Tuesday, February 4, 2014

Frisbee Letter 1855

Transcribed by Douglas H. Shepard, September 2013

                                                                                                            Fredonia, Feb. 16, 1855

Dear Brother, Recd yours of the 19th ult. In 21 days after its date — rather a long time on the way — had recd.later news from Sevastopal — but was glad to hear from you, and especially that you were all well. Am aware that it must be very much like work to do as you are doing, but then, while it brings health for the prudent, it works out all the requisites for enjoyment for the future; and still it is probable the real happiness will be no greater when you have acquired all you hope to, than you are now enjoying , for

            “Hope springs eternal in the human breast.” I did not suppose you had got into a country of wolves; but I guess the crazy man’s “dumb’d old cook stove on wheels” (the Locomotive) will scare them away ere long. We are all well, and so are Joel’s folks. Our family is small — only wife and I and Sterne. Sterne is doing for himself. He had been getting out an invention for Gate Latches and window Blind Fasteners. The principle is a movable Catch (or Ketch) All that have seen it think it is a good thing. He has made a bargain with Pratt &c of Buffalo to manufacture and sell them (they like it much) and give him a per centage on all they sell. He might do well with it and I hope he will. Junius is doing well in Buffalo — is getting a first rate run of trade, wholesale and retail — Glisan has about $5,000 cash into the concern.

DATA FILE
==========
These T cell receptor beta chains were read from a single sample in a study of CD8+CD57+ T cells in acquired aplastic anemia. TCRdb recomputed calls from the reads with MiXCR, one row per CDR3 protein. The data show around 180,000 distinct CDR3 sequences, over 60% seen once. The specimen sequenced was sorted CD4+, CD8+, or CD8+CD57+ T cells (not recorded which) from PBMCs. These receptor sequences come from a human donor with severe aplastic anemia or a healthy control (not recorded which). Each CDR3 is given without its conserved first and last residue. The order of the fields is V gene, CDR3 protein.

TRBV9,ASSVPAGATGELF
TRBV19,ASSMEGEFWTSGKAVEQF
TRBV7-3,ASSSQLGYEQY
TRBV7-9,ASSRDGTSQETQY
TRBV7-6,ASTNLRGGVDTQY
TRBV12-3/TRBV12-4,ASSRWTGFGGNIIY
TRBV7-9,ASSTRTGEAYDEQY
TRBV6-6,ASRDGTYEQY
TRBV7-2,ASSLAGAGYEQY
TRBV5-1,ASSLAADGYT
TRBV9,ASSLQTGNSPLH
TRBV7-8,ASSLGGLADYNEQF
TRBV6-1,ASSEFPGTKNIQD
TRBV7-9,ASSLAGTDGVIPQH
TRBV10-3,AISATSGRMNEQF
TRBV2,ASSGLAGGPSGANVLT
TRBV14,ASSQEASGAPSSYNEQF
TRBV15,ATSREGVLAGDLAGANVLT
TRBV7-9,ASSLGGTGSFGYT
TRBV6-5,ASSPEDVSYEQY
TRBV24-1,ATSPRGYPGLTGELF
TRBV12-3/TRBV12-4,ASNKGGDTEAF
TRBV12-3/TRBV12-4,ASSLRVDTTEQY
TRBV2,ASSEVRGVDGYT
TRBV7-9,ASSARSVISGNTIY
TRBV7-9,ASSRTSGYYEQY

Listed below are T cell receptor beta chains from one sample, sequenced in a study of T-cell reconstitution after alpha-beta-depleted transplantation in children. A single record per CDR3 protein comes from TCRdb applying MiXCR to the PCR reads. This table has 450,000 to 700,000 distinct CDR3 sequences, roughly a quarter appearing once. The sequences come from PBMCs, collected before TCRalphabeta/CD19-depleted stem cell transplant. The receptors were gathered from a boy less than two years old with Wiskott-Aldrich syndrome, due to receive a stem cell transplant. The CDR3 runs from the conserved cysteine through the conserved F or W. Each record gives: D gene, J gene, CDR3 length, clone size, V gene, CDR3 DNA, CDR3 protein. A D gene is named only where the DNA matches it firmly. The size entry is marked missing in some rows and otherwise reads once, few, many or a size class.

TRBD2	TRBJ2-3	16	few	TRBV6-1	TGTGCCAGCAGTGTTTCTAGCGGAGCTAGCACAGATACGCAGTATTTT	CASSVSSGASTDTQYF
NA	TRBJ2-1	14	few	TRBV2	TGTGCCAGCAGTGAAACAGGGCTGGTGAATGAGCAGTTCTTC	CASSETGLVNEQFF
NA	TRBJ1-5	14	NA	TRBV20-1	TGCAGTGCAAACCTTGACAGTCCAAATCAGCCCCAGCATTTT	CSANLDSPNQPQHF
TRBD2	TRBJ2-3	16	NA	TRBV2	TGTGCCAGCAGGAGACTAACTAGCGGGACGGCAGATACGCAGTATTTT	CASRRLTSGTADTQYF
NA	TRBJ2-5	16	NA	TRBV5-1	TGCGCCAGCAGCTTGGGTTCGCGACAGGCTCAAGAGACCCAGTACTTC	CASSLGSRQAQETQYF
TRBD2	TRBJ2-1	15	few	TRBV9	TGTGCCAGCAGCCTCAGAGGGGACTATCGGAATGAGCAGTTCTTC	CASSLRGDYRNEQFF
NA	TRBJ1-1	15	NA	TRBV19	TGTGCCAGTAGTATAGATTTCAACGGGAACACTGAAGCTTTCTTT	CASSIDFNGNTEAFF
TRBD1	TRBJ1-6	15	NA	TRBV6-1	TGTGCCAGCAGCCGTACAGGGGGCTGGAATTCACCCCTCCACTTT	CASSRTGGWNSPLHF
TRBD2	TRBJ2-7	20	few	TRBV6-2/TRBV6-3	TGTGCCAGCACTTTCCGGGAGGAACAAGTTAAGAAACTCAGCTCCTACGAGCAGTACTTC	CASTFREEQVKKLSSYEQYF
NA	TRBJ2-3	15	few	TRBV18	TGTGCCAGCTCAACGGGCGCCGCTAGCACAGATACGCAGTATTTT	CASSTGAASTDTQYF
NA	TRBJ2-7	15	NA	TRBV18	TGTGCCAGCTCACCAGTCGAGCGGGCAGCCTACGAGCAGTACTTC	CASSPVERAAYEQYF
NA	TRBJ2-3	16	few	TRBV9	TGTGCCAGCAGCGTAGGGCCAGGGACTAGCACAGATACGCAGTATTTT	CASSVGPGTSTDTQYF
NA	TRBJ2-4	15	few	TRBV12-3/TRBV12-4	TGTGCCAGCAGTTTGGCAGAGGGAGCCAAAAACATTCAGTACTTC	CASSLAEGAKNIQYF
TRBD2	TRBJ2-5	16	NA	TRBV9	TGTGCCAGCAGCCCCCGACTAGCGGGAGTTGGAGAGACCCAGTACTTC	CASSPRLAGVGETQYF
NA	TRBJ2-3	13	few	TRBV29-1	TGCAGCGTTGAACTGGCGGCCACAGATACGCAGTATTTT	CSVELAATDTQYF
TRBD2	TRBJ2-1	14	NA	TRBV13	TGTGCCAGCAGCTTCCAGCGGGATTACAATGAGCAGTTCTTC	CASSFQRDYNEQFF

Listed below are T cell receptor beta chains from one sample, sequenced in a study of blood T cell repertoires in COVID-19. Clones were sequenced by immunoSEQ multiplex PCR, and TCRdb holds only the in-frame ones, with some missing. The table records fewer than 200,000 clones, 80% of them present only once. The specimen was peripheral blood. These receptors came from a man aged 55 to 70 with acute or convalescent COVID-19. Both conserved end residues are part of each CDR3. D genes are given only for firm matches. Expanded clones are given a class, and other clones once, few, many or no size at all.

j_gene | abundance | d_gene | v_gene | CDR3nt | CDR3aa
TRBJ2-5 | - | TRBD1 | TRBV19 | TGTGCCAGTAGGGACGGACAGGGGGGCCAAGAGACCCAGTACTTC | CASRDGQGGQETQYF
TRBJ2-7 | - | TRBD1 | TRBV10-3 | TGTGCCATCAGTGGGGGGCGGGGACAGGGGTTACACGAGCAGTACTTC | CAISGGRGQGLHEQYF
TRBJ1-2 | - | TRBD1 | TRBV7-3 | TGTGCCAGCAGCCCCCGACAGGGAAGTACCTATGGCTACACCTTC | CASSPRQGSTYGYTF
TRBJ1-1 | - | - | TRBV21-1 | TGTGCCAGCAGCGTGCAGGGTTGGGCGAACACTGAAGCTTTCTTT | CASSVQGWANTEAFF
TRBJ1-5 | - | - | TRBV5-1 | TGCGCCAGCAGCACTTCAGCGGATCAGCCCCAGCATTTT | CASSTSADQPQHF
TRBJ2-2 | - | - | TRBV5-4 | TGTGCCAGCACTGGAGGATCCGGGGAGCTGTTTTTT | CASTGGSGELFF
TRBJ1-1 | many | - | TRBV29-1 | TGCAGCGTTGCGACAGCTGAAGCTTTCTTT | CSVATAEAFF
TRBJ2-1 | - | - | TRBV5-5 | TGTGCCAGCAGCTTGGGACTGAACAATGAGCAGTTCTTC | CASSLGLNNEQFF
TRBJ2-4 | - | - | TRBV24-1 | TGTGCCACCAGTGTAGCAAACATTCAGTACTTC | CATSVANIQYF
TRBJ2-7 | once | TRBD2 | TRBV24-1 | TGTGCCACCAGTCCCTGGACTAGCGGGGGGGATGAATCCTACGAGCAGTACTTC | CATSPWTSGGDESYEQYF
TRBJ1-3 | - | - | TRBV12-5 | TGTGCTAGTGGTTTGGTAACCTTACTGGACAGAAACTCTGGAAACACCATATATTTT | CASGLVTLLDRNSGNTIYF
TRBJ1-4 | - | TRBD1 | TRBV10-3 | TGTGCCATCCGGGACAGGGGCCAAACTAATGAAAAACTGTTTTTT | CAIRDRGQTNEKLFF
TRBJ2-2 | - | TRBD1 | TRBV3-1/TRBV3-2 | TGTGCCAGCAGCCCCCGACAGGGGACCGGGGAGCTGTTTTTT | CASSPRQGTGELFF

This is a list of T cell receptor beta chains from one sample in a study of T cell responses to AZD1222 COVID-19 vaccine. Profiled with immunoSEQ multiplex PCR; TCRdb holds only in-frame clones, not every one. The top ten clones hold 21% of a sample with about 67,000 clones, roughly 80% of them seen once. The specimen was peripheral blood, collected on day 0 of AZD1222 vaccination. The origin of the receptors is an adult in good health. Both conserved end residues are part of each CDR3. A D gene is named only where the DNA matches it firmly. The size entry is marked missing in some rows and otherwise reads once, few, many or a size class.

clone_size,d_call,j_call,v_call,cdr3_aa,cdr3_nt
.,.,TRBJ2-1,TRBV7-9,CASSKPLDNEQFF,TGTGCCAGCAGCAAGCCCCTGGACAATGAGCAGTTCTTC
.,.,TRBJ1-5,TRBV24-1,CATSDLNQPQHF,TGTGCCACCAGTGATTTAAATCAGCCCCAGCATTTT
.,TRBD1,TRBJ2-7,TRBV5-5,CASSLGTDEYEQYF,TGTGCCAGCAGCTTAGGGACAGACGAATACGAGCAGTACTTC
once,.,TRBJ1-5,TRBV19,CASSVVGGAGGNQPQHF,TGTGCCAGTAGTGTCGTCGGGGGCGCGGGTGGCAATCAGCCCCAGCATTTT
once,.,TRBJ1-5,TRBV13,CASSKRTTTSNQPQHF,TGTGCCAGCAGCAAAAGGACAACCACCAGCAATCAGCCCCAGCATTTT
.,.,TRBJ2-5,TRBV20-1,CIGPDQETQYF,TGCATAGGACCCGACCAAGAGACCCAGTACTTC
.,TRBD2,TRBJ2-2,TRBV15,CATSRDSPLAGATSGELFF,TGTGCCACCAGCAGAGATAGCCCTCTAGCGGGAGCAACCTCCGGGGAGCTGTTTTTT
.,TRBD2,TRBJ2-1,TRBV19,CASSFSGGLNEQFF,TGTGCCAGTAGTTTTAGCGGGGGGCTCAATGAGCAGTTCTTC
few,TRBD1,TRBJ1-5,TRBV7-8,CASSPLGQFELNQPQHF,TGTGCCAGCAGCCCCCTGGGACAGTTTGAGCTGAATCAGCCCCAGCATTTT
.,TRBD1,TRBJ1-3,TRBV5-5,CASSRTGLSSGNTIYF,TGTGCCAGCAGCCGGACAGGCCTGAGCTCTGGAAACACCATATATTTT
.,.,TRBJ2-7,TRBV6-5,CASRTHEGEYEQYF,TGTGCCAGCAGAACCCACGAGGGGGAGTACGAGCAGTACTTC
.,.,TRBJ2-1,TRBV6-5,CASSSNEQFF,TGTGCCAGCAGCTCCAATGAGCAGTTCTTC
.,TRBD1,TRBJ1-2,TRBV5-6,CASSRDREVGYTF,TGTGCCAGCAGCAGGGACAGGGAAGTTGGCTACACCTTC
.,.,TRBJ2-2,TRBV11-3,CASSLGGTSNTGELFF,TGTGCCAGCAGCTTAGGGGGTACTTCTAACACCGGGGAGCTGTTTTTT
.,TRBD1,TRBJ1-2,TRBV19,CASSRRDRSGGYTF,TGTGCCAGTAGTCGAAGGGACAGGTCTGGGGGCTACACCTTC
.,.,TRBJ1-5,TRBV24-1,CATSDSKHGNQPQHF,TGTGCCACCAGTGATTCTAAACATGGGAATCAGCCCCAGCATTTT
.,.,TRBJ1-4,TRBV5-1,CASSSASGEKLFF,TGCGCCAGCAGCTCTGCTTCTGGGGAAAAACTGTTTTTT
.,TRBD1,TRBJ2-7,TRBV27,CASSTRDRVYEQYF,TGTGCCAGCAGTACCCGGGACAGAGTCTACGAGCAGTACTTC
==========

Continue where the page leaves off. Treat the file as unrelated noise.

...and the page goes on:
A little about our business now — Nothing has been done with the stove and pipe since you were here, until 2 or 3 weeks ago, when Massenberg wanted a stove for the present — looked at this — I offered the Stove and pipe for $4. — he did not like to buy it at that, but would give 6d a week for the use of it till warm weather and I let him take it. Your note to Lamson for about $10 will become due soon. Now if you will send me $6. in a week or two after you receive this I will give you the Sage note — pay Lamson — take the Stove and pipe and square off. This certainly will be a good trade for you. We have had a good deal of winter for the last three weeks, and although it was warming a day or two ago, it is snowing again to-day. I think you have sit with closed doors since you wrote, by the accounts I have seen from the west. Fayette was here a week or so after our storms commenced and was joking about our cold wintry country, “so different from Iowa” — when at the same time the cars were a week getting from Chicago to Rock Island and two or three weeks to St. Louis! I have just seen in a Buffalo paper that only yesterday the snow was so deep at Chicago that the trains were all day getting to the confines of the city. I had a letter from Lucy not long ago. She is boarding in a family in the suburbs of Chicago and doing their sewing. Henry is with Col. James. I sent a paper to Geo. L. Nicholson  a short time ago, and he sent me a Valley paper, which I send you. It seems he is in trade, in partnership with one Root, I suppose a son of Asahel Root, but don’t know. I don’t think I shall go west the coming season. If I can get away at all I should like to go east, and visit old Valley scenes once more; but I don’t know how it will be. Every day and week brings its weeks cares and wants, and besides I have got to repair up the old homestead and move this spring, and that’s no small job. The old house too an’t big enough and I have got to put on an addition — so it goes, the smaller the family the more room is wanted. We have heard that Groves talked of moving back here — that he did not like it very well there — that his folks and Sage’s had been sick a good deal. Great rejoicing here over the re-election of Seward, and great mourning among the Know Nothings. By the by have you got any of these critters out there with you? There are lots of them here, but they don’t seem to be very harmonious among themselves, and I think they are growing less. We are looking with considerable anxiety for the passage of our Maine law, and it will be pretty generally carried into effect. The old Whig and Democrat parties appear to be pretty much used up and it would seem as though it was to be Know Nothing and Anti K.N. It is a strange kind of a party, that one of the important things about it is, to not let any body know that you belong to it. I suppose Glisan and Sterne both belong to it. Glisan returned to-day from a a [sic] K.N. gathering at Syracuse where it is said there were 1700 gathered. Suppose they are marshaling their strength for the Presidential Contest. — This has been Valentine week and we have had a considerable run in the trade; but having a few left over thought I would send the girls one if it did come late. Have not heard from uncle Israel in some time. I believe Lucy told me when she was here last summer that Ansel Warren’s mother and sister (Mrs Eaton) were keeping house for him — that old Mr. Warren was dead. Nothing special in religious matters here; elder Kingsley, the Baptist minister, has bought and fitted up the old Cushing place and expects to move there this spring. Alford Stoddard owns the place you left here. Business is pretty good here tho’ money is scarce. Several new dwelling houses are going up the coming season, and I expect there will be a new Bank started here. I shall continue to send you the Censor from which you will get most of the local news, which will save me the time of writing. But you must write often. I should like to come out there and see  you, and if our lives are spared two or three years longer I think we shall do so. Wife and I have this week been sitting for our Degerreotypes — had four taken of each — one for each of our children and one to send to Syracuse. Should like to send one to you and Lucy — perhaps we will by and by. You see now I am not in your debt for a long letter. Wife sends a great deal of love. Lucy too, and says her aunt Eliza must fulfil her threat to write a long letter. Adieu. H.C.Frisbee